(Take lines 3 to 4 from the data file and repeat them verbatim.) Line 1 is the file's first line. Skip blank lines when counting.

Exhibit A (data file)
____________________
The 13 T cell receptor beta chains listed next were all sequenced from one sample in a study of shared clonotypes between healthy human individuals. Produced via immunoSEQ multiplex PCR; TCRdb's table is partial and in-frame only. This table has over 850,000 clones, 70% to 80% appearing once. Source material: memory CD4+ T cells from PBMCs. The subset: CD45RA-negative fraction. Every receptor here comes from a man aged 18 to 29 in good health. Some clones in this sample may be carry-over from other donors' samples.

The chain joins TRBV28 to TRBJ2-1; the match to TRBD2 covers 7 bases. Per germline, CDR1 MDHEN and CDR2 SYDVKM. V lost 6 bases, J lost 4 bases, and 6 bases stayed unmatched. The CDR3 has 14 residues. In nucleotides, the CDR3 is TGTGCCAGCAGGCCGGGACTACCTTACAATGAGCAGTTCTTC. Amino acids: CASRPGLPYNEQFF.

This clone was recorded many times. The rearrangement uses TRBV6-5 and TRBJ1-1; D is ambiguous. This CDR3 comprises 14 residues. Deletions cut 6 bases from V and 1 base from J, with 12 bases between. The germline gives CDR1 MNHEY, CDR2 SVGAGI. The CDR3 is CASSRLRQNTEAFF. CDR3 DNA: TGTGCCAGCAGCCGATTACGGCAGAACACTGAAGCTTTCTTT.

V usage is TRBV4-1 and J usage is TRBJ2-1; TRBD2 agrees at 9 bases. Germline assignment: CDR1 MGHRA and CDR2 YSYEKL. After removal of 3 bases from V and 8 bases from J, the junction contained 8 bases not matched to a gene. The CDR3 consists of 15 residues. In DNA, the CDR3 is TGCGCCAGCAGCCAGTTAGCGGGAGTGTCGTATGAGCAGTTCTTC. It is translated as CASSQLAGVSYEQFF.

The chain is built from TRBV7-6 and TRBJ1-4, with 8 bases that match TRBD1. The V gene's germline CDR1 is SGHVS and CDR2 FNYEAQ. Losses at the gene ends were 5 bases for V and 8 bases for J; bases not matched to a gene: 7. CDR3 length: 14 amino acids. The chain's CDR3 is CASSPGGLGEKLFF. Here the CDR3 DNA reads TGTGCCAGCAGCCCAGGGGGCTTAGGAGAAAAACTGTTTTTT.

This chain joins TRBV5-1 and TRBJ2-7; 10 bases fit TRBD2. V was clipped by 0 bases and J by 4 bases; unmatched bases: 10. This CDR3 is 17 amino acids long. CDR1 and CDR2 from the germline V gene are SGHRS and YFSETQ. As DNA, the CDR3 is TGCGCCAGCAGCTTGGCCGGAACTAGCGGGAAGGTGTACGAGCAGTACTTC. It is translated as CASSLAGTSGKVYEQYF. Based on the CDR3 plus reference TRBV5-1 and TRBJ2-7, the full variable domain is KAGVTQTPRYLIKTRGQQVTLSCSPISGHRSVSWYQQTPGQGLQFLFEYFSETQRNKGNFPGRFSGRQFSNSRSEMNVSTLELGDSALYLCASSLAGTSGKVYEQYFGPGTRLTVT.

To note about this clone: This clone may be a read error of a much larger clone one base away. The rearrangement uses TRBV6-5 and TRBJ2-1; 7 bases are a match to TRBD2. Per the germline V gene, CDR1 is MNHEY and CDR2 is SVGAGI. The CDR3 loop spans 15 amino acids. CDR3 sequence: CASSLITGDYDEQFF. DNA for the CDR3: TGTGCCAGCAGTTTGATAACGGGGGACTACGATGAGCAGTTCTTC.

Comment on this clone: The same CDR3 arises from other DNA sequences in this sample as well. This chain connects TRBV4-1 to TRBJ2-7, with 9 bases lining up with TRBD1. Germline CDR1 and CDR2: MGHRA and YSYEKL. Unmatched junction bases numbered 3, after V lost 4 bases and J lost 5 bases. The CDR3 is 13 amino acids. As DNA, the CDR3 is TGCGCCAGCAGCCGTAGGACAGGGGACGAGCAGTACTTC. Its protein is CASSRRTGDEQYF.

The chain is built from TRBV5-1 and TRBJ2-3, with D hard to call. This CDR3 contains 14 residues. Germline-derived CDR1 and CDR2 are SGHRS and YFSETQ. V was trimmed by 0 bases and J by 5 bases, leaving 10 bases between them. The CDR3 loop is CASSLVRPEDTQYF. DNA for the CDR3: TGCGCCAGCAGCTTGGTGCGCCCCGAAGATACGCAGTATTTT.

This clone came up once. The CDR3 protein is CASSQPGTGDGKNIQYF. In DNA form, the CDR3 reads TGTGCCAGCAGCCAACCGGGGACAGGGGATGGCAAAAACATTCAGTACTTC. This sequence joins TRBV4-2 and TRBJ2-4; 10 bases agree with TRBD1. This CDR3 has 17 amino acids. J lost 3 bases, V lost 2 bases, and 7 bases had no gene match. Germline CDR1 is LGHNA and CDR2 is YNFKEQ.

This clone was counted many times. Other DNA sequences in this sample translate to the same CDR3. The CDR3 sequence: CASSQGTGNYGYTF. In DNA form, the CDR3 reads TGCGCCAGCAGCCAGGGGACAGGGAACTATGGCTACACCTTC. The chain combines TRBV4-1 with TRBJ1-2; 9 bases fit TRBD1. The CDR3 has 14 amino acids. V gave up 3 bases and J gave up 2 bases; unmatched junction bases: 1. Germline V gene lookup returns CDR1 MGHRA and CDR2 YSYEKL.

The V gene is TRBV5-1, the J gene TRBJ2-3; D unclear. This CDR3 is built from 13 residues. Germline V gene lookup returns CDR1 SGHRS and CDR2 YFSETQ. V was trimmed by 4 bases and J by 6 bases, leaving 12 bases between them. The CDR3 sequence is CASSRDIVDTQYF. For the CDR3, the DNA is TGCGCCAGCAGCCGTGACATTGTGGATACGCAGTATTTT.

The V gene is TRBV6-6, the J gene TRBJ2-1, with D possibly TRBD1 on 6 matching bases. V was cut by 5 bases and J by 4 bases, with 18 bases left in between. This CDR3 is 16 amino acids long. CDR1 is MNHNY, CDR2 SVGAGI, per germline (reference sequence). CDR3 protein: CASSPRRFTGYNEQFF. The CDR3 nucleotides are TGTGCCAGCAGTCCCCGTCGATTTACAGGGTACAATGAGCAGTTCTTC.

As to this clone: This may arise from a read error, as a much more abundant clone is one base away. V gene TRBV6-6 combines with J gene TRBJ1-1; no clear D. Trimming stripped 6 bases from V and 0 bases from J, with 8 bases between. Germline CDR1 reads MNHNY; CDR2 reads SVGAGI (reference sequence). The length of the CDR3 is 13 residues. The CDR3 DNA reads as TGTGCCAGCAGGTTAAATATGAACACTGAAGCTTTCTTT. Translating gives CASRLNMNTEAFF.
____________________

This clone was recorded many times. The rearrangement uses TRBV6-5 and TRBJ1-1; D is ambiguous. This CDR3 comprises 14 residues. Deletions cut 6 bases from V and 1 base from J, with 12 bases between. The germline gives CDR1 MNHEY, CDR2 SVGAGI. The CDR3 is CASSRLRQNTEAFF. CDR3 DNA: TGTGCCAGCAGCCGATTACGGCAGAACACTGAAGCTTTCTTT.

V usage is TRBV4-1 and J usage is TRBJ2-1; TRBD2 agrees at 9 bases. Germline assignment: CDR1 MGHRA and CDR2 YSYEKL. After removal of 3 bases from V and 8 bases from J, the junction contained 8 bases not matched to a gene. The CDR3 consists of 15 residues. In DNA, the CDR3 is TGCGCCAGCAGCCAGTTAGCGGGAGTGTCGTATGAGCAGTTCTTC. It is translated as CASSQLAGVSYEQFF.